Simples for Support - Chamomile


Simples is a word in the field of herbalism that refers to a single plant being used in a medicinal way. Simples can be any single herb, although when I think of Simples, I am often referring to, what I call "Common Simples". These are those herbs that most people are quite familiar with and sometimes because they are so common, they are thought of as being TOO SIMPLE, TOO MILD, or even ineffective. These thoughts would be untrue. In fact, some of my favorite plants to work with are these common and frequently used plants - chamomile, calendula, thyme, lemon balm, nettles, and so on.


There is a special relationship that develops when we work with one herb at a time. We get to know that herb in an intimate way. When we drink a cup of chamomile tea to help soothe tension that we might be feeling, as opposed to a blend of 5 different herbs, a different experience takes place. We tune in a little bit more to the herb, its actions, and the gentle shifts and changes it brings in our bodies. This is not to suggest that a blend of tea that contained 5 different herbs wouldn't be effective. It certainly would. It's just different.

If you are sitting in a room with five people all in conversation together, you might take in a little bit of what each of the people is saying. When you recall it later, it might be hard to distinguish who said what. When you sit in a room with one person in conversation, there is a more focused experience. You can take in what one person is saying more fully in a more attentive manner.

Plants work the same way.


The Simple that I would like to talk about to day is the quiet, gentle chamomile. Chamomile is a member of the Asteraceae family. This is the same family that daisies are a part of. If you have ever seen chamomile growing, it resembles a very tiny dainty daisy. Chamomile is a wonderful plant to grow. It grows best in partial shade, but also enjoys full sun. It requires very little care and seems to be happiest when it is left alone and not fussed over too much.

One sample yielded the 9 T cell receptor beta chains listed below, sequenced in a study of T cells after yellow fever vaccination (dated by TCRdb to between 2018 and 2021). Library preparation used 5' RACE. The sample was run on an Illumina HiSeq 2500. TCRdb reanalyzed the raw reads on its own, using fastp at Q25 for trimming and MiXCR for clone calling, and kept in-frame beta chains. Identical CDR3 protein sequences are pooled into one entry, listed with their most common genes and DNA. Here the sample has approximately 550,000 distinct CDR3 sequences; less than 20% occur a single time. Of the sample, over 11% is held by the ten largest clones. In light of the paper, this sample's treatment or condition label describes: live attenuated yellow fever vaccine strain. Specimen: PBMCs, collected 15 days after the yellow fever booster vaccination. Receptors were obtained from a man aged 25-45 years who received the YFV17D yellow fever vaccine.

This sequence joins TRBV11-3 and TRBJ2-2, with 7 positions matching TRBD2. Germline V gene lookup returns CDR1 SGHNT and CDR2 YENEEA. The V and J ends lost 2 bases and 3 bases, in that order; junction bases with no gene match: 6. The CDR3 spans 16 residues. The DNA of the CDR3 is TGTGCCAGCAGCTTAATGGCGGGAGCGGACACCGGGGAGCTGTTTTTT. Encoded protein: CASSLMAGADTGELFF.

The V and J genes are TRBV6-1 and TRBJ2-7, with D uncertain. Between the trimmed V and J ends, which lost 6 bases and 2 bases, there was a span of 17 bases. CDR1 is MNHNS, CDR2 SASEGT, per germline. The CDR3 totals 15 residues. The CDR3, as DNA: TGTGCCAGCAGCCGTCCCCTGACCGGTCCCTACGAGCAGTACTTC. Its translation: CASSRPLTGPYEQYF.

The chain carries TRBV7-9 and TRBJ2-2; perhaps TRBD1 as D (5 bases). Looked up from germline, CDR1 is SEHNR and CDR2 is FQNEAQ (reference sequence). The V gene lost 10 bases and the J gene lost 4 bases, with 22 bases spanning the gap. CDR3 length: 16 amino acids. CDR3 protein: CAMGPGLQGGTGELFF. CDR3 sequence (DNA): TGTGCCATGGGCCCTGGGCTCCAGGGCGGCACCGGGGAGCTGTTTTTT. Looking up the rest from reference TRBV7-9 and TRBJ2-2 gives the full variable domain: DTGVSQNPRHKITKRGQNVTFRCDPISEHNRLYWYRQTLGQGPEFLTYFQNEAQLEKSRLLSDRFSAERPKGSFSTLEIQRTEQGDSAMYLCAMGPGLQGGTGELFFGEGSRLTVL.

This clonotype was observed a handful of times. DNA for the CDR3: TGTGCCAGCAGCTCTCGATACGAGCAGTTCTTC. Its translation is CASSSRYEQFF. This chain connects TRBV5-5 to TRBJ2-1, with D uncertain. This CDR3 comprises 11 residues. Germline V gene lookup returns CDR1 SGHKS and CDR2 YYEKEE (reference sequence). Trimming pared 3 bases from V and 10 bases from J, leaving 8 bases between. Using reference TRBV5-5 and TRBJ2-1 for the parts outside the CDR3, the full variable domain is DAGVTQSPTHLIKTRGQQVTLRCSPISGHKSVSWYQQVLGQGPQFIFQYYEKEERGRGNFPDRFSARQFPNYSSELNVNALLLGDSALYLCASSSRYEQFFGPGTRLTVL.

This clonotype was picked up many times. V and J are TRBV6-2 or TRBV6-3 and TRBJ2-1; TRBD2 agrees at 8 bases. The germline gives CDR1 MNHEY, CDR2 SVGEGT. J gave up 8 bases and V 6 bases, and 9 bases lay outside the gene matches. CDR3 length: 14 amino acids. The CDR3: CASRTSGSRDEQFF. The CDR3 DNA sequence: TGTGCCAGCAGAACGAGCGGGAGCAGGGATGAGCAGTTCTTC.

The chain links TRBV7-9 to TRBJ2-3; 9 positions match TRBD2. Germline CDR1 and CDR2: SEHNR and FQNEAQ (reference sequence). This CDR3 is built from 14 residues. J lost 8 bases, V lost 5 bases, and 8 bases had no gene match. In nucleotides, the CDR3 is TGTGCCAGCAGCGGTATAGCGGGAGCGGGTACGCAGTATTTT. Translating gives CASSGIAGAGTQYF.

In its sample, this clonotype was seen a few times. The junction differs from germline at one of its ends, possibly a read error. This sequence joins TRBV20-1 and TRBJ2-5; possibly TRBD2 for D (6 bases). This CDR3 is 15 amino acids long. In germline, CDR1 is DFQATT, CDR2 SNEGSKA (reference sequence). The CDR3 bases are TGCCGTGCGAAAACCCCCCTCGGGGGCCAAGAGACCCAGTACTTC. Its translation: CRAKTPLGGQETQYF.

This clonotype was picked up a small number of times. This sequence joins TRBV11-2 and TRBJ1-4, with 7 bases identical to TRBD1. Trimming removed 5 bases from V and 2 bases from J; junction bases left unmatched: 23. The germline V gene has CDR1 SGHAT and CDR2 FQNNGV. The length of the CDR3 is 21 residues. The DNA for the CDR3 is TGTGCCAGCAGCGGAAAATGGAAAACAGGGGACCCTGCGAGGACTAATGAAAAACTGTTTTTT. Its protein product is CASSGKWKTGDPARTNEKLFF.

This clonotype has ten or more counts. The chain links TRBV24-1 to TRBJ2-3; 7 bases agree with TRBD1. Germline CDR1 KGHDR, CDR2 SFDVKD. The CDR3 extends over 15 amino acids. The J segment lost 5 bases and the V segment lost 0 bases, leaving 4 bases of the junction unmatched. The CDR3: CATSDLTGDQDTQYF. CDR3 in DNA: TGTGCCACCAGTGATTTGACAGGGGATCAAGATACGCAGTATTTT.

Chamomile is often turned to for it's relaxing qualities on the nervous system. It has the ability to soothe, calm, and relax. It is also often used for issues relating to digestion. It is wonderfully soothing to upset tummies. While it is not something that I think of as a tonic herb, it's reach extends far, supporting the cardiovascular system, the immune system, and as mentioned, digestive and nervous systems.


There are different types of chamomile, with the two most common being German Chamomile (Matricaria recutita) and Roman Chamomile (Chamaemelum nobile). German Chamomile tends to be less expensive, therefore is often more common. In my area of the world, a small island in Maine, another variety of chamomile, Pineapple Weed (Matricaria discoidea) grows abundantly. This is often found in fields and roadsides. It grows low to the round and smells just like pineapple. It possesses very similar properties to German and Roman varieties, although I tend to think of it as a bit milder in it's actions.


My absolute favorite way to enjoy Simples, such as chamomile, is in the form of tea done by infusion. I find that I can fully immerse myself in the experience of it beginning with the process of making the tea, which involves a bit of ritual. Even if we choose to use a packaged tea bag, there is still the process of boiling the water, opening the tea bag, pouring the tea over the tea bag, perhaps dunking it up and down a few times while it steeps, then maybe we sweeten it a bit and add a touch of cream. It's actually a very involved process, albeit a simple one, that can bring us just a little bit closer in connection with the plants we are working with, and in that, closer to ourselves.


To make a simple chamomile tea:

  • Select a favorite drinking vessel.(I like to use one vessel to brew in if using loose flowers and my favorite one to drink from after straining)

  • Place approximately 1-2 teaspoons of dried chamomile flowers (or 1 Tablespoon of Fresh flowers, or 1 chamomile tea bag) into a vessel.

  • Pour water that has just reached it's boiling point over the flowers.

  • Let steep for 10 to 20 minutes.

  • Strain flower from chamomile (or remove your tea bag) and place strained tea into your drinking vessel.

  • Sweeten and add a touch of cream of choice, if you desire. I always like my tea without sweetener or cream, so I can fully taste the herbs.

  • Sip and enjoy.